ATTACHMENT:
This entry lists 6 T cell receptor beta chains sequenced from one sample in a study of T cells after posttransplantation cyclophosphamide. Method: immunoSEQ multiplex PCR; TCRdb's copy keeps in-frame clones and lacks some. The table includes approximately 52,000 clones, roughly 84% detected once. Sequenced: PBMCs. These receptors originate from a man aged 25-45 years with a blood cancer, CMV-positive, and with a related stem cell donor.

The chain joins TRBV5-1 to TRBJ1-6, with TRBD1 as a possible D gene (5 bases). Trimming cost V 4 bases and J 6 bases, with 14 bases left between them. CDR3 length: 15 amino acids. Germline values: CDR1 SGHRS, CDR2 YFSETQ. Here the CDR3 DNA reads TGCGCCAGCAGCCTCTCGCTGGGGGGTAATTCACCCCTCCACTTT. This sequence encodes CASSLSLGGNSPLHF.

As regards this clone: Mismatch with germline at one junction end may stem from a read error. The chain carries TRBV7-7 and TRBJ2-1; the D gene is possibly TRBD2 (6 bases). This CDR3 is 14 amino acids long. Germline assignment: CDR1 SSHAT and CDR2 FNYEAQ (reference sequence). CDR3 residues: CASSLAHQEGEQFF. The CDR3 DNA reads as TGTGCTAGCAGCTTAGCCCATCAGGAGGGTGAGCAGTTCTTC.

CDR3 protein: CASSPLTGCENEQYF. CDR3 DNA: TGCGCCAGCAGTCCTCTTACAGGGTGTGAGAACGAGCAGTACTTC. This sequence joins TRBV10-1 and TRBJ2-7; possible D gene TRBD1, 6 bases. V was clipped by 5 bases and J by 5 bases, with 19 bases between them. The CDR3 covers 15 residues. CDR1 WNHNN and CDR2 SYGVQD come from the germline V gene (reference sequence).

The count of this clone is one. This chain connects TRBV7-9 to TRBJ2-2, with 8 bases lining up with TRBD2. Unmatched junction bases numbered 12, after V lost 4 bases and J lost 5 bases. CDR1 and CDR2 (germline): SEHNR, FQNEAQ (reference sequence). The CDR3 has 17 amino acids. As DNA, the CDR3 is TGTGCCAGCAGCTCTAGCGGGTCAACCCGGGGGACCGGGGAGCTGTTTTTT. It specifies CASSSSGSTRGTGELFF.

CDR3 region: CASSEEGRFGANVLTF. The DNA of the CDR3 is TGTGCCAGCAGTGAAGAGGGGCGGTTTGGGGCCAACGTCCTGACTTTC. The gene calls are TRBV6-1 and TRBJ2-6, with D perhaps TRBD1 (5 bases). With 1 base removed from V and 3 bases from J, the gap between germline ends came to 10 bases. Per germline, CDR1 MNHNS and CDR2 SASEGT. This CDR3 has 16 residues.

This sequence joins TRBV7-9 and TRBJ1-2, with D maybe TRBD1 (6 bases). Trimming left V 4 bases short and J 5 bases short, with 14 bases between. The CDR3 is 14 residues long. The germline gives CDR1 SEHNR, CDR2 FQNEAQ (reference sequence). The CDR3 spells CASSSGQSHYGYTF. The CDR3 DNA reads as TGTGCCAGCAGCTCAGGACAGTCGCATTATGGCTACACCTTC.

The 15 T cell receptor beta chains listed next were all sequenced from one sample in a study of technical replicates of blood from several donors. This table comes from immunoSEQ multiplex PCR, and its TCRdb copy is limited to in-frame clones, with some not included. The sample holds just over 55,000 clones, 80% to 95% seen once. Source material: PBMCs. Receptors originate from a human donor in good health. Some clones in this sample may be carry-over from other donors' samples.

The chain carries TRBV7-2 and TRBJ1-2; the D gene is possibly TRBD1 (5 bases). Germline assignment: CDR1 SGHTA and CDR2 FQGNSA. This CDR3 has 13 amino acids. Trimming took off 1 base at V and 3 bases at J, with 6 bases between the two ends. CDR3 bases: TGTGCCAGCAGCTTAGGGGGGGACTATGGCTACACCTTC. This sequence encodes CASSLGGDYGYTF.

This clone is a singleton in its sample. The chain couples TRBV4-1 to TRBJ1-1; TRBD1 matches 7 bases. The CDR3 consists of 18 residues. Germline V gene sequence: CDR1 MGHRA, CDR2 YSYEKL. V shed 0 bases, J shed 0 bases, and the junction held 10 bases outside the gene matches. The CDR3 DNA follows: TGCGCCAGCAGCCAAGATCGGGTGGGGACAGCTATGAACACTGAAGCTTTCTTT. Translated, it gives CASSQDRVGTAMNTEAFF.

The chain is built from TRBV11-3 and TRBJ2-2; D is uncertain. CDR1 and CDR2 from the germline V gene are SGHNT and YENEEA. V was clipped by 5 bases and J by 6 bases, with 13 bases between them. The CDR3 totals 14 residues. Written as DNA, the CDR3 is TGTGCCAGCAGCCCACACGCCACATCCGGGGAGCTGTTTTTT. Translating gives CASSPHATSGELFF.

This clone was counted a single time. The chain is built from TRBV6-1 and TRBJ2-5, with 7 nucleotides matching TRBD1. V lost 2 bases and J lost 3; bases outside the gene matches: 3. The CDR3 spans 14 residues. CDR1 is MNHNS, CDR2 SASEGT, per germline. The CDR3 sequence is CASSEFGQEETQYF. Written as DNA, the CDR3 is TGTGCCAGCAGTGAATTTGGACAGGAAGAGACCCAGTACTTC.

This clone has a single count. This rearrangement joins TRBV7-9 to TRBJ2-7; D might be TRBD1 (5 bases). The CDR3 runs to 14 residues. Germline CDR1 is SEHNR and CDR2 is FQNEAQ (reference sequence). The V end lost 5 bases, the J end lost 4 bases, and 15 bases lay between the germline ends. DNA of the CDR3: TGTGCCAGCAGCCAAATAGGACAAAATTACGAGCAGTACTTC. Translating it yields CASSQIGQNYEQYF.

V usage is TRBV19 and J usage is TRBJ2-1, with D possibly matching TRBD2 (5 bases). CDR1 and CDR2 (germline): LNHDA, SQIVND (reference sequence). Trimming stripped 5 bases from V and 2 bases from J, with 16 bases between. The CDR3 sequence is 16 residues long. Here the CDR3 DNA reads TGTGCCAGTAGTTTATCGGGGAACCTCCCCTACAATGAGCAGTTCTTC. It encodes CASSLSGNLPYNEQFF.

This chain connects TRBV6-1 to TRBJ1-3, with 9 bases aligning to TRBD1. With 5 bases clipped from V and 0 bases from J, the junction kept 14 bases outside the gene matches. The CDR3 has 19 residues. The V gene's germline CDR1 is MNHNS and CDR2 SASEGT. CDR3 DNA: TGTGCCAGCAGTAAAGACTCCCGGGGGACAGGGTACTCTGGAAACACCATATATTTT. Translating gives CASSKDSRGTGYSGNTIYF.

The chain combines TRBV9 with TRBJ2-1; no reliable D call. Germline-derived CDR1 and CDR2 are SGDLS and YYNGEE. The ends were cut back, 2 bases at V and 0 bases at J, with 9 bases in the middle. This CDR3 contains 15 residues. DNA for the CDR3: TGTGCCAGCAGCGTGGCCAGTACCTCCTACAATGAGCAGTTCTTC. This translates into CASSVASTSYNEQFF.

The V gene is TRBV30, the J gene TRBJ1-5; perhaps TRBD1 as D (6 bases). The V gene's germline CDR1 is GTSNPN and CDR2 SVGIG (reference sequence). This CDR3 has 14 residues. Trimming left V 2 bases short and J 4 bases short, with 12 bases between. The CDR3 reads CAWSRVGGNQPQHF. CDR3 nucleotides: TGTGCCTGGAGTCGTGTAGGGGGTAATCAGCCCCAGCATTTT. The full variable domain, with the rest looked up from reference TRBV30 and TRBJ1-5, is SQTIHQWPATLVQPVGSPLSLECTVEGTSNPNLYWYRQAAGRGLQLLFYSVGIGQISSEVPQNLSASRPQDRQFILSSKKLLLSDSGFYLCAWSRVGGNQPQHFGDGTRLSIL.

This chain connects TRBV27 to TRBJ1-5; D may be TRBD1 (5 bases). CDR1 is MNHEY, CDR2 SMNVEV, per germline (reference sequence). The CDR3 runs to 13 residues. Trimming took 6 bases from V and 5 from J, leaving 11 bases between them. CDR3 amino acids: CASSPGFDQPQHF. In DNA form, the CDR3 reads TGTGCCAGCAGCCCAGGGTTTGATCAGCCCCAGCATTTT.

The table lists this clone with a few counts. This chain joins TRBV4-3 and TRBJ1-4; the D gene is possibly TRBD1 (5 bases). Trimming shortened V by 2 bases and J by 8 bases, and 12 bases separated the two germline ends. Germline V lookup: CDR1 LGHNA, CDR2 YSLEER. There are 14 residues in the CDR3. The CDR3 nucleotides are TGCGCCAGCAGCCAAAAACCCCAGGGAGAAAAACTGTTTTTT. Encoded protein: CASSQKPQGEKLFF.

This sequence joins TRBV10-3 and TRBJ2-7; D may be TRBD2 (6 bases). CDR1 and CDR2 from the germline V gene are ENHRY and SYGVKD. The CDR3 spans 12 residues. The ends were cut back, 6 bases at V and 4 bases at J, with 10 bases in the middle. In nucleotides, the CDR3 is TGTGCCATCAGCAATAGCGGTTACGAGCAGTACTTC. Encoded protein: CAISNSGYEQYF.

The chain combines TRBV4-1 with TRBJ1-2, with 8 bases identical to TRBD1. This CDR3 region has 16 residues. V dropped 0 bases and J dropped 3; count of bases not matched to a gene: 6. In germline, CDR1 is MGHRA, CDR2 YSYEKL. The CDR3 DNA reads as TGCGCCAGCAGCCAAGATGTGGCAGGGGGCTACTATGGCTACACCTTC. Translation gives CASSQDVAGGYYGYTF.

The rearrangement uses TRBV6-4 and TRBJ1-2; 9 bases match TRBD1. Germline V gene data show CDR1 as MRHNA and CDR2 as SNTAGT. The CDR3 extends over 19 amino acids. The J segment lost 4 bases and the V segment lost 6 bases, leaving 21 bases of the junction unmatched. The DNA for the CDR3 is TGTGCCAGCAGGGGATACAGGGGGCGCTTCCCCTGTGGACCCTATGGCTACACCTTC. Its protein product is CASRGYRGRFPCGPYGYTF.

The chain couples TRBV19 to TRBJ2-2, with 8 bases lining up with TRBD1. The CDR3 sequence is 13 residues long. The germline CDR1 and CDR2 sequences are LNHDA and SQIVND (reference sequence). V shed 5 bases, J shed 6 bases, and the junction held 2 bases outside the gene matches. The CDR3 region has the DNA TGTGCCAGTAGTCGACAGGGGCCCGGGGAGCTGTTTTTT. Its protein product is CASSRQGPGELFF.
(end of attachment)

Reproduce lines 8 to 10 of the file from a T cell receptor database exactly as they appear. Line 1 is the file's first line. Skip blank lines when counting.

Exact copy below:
The 15 T cell receptor beta chains listed next were all sequenced from one sample in a study of technical replicates of blood from several donors. This table comes from immunoSEQ multiplex PCR, and its TCRdb copy is limited to in-frame clones, with some not included. The sample holds just over 55,000 clones, 80% to 95% seen once. Source material: PBMCs. Receptors originate from a human donor in good health. Some clones in this sample may be carry-over from other donors' samples.

The chain carries TRBV7-2 and TRBJ1-2; the D gene is possibly TRBD1 (5 bases). Germline assignment: CDR1 SGHTA and CDR2 FQGNSA. This CDR3 has 13 amino acids. Trimming took off 1 base at V and 3 bases at J, with 6 bases between the two ends. CDR3 bases: TGTGCCAGCAGCTTAGGGGGGGACTATGGCTACACCTTC. This sequence encodes CASSLGGDYGYTF.

This clone is a singleton in its sample. The chain couples TRBV4-1 to TRBJ1-1; TRBD1 matches 7 bases. The CDR3 consists of 18 residues. Germline V gene sequence: CDR1 MGHRA, CDR2 YSYEKL. V shed 0 bases, J shed 0 bases, and the junction held 10 bases outside the gene matches. The CDR3 DNA follows: TGCGCCAGCAGCCAAGATCGGGTGGGGACAGCTATGAACACTGAAGCTTTCTTT. Translated, it gives CASSQDRVGTAMNTEAFF.